Martine Billard

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By associating with specific partner molecules and with each other, the tetraspanins are thought to assemble multimolecular complexes that may be especially relevant with respect to metastasis. We have previously identified a 135-kDa molecule (CD9P-1) as a major molecular partner of CD9 in cancer cell lines. This molecule was identified, after(More)
CD9, CD63, CD81, and CD82 are glycoproteins of unknown function which belong to the tetraspan superfamily. These molecules have short cytoplasmic sequences, four transmembrane domains and two unequal extracellular regions. Here, we show that these molecules are associated with each other on cell surface and with other glycoproteins such as very late antigen(More)
Several tetraspanins bind directly to a few molecular partners to form primary complexes, which might assemble through tetraspanin-tetraspanin interactions to form a network of molecular interactions, the tetraspanin web. We have produced a monoclonal antibody directed to a 63 kDa molecule (determined under non-reducing conditions) associated with CD9. This(More)
The CD9 antigen is a cell surface glycoprotein of unknown function which belongs to the tetraspans family. We demonstrate here, by precipitation, Western blotting and co-capping experiments, that this molecule is associated with a large fraction of beta 1 integrins in two cell lines, the pre-B cell line NALM-6 and the megakaryocytic cell line HEL. In HEL(More)
The tetraspanin web refers to a network of molecular interactions involving tetraspanins and other molecules. Inside the tetraspanin web, small primary complexes containing only one tetraspanin and one specific partner molecule such as CD151/alpha3beta1 integrin and CD9/CD9P-1 (FPRP) can be observed under particular conditions. Here we demonstrate that when(More)
Several cytokines and growth factors are released by proteolytic cleavage of a membrane-anchored precursor, through the action of ADAM (a disintegrin and metalloprotease) metalloproteases. The activity of these proteases is regulated through largely unknown mechanisms. In this study we show that Ab engagement of several tetraspanins (CD9, CD81, CD82)(More)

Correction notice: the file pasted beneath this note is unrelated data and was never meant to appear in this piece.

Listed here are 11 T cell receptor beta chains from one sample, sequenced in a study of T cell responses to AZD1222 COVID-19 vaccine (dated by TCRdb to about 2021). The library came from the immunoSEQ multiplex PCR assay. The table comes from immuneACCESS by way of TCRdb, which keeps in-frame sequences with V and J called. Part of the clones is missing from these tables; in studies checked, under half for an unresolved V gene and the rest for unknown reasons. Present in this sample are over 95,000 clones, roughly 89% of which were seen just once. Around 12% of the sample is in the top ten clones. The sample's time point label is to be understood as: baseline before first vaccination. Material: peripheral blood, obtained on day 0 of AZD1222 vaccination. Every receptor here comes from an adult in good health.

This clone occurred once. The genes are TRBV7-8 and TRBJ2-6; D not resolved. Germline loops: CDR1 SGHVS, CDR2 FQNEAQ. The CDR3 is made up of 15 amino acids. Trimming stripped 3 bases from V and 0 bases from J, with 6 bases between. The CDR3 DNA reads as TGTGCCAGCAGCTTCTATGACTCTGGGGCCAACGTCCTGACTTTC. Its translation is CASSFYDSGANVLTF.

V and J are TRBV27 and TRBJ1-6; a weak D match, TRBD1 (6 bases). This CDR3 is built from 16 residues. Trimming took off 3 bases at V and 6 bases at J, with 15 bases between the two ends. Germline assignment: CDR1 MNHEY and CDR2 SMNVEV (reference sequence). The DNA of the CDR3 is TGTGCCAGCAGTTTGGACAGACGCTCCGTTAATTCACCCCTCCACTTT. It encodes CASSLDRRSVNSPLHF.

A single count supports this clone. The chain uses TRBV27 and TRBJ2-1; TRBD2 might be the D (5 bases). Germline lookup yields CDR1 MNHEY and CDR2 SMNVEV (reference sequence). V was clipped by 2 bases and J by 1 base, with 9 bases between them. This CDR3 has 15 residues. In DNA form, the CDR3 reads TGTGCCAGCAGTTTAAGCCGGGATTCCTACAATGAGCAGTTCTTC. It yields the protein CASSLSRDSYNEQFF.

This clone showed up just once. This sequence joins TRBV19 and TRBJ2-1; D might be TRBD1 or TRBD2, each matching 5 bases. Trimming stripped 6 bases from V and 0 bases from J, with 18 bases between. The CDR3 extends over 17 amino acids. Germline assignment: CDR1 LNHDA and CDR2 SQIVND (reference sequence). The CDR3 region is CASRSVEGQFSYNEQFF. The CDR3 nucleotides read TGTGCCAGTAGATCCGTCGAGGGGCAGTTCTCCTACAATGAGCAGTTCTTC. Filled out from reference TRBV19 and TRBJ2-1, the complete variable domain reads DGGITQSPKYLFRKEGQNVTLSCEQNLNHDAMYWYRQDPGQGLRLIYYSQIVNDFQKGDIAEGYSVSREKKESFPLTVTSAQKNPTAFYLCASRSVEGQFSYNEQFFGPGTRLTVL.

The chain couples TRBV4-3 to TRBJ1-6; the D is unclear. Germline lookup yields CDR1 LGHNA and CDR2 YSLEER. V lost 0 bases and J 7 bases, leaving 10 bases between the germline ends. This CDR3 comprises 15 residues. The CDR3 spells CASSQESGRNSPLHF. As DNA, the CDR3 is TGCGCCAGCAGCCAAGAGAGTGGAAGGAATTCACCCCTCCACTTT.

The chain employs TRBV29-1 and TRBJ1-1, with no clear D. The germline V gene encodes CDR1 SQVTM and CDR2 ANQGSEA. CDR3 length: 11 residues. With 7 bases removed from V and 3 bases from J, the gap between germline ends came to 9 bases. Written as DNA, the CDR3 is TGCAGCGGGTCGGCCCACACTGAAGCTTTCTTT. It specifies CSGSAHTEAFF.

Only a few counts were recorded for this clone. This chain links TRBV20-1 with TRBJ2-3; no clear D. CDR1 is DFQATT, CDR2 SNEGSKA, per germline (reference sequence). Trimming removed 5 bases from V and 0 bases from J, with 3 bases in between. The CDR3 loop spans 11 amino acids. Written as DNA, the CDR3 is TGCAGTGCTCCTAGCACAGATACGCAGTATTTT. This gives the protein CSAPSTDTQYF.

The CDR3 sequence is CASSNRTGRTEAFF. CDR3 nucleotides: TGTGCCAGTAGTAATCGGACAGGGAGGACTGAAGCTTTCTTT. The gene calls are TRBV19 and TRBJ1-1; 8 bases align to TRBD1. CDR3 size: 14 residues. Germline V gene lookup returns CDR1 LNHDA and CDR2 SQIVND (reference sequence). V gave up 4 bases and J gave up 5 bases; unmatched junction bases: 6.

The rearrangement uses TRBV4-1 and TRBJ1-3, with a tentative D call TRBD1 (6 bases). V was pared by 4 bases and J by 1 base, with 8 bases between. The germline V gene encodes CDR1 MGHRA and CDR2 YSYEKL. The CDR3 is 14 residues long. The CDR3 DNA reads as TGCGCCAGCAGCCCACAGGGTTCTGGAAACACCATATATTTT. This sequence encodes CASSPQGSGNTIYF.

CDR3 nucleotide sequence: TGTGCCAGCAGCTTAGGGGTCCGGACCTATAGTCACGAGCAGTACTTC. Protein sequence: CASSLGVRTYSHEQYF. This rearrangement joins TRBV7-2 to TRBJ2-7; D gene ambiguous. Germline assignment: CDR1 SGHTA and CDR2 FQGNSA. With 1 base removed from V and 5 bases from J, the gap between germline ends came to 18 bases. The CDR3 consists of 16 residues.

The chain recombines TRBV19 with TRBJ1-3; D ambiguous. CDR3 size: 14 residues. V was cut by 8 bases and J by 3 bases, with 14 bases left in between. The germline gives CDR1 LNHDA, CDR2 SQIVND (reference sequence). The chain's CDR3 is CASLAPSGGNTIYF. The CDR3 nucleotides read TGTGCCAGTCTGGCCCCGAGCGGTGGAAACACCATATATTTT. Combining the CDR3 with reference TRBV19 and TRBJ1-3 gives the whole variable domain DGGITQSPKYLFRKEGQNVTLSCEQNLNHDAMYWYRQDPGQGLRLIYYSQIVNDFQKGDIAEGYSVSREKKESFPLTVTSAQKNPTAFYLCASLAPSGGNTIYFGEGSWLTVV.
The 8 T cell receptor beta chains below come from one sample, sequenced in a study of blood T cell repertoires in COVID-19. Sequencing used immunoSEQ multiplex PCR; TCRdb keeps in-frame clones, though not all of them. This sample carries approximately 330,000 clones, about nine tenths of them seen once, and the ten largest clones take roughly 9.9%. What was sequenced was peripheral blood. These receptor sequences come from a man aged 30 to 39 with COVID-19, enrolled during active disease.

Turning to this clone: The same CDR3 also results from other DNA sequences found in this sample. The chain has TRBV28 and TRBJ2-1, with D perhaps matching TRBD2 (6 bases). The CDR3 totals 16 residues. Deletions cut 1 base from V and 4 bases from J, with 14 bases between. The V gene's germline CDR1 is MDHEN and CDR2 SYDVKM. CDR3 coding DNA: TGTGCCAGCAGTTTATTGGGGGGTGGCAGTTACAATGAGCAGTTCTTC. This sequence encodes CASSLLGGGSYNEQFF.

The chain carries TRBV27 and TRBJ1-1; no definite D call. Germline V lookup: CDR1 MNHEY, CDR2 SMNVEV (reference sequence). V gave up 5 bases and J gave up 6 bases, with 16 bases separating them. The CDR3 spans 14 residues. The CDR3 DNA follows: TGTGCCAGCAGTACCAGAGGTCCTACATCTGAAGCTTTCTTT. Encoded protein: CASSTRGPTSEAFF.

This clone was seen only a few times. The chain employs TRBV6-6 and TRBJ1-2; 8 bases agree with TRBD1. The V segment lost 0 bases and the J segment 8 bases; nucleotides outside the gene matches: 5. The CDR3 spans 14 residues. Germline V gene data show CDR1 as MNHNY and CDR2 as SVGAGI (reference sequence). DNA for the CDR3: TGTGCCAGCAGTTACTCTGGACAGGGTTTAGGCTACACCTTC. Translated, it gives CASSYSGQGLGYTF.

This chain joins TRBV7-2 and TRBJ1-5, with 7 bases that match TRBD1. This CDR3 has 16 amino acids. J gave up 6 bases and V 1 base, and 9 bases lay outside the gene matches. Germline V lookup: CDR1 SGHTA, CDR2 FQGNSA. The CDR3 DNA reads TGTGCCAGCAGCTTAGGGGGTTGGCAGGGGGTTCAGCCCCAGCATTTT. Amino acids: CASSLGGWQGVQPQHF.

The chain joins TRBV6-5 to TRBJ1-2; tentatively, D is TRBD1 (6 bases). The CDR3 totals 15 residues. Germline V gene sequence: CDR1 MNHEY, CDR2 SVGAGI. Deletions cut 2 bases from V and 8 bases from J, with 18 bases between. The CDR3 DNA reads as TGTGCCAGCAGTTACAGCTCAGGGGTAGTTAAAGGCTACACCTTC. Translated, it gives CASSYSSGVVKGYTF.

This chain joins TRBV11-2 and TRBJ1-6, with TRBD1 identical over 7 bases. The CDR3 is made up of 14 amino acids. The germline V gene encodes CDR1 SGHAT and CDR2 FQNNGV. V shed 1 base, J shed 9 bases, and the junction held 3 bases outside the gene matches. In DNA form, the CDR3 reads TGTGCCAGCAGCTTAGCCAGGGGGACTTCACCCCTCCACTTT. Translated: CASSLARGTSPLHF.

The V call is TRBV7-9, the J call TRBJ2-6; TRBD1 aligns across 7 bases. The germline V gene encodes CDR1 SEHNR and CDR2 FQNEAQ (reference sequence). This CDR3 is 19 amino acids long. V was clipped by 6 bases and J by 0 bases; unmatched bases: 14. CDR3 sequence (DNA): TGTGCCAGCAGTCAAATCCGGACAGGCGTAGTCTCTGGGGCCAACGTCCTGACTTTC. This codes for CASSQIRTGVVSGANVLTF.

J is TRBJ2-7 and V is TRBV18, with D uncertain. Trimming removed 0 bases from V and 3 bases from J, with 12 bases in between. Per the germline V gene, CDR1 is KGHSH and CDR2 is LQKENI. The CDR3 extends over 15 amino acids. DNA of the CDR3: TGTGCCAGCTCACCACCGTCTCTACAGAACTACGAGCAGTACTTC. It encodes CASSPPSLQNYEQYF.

The CD9 antigen was described originally as a 24-kDa surface protein of non-T acute lymphoblastic leukemia cells and developing B-lymphocytes. It is also strongly expressed on platelets, among other cells, where it shows the property of mediating platelet activation and aggregation upon binding with mAbs. The primary structure has been elucidated by cloning(More)
The tetraspans associate with a large number of surface molecules, including a subset of beta1 integrins and, indirectly through CD19, with the complement receptor CD21. To further characterize the tetraspan complexes we have raised and selected monoclonal antibodies (mAb) for their ability to immunoprecipitate a molecule associated with CD9. A unique mAb(More)
The CD19-CD21-CD81 complex regulates signal transduction events critical for B lymphocyte development and humoral immunity. CD81, a molecule with 4 transmembrane domains, member of the tetraspan superfamily, is engaged, together with other tetraspans such as CD9, CD53, CD63, and CD82, in multimolecular complexes containing beta1 integrins and major(More)
The tetraspanins associate with various surface molecules and with each other to build a network of molecular interactions, the tetraspanin web. The interaction of tetraspanins with each other seems to be central for the assembly of the tetraspanin web. All tetraspanins studied, CD9, CD37, CD53, CD63, CD81, CD82 and CD151, were found to incorporate(More)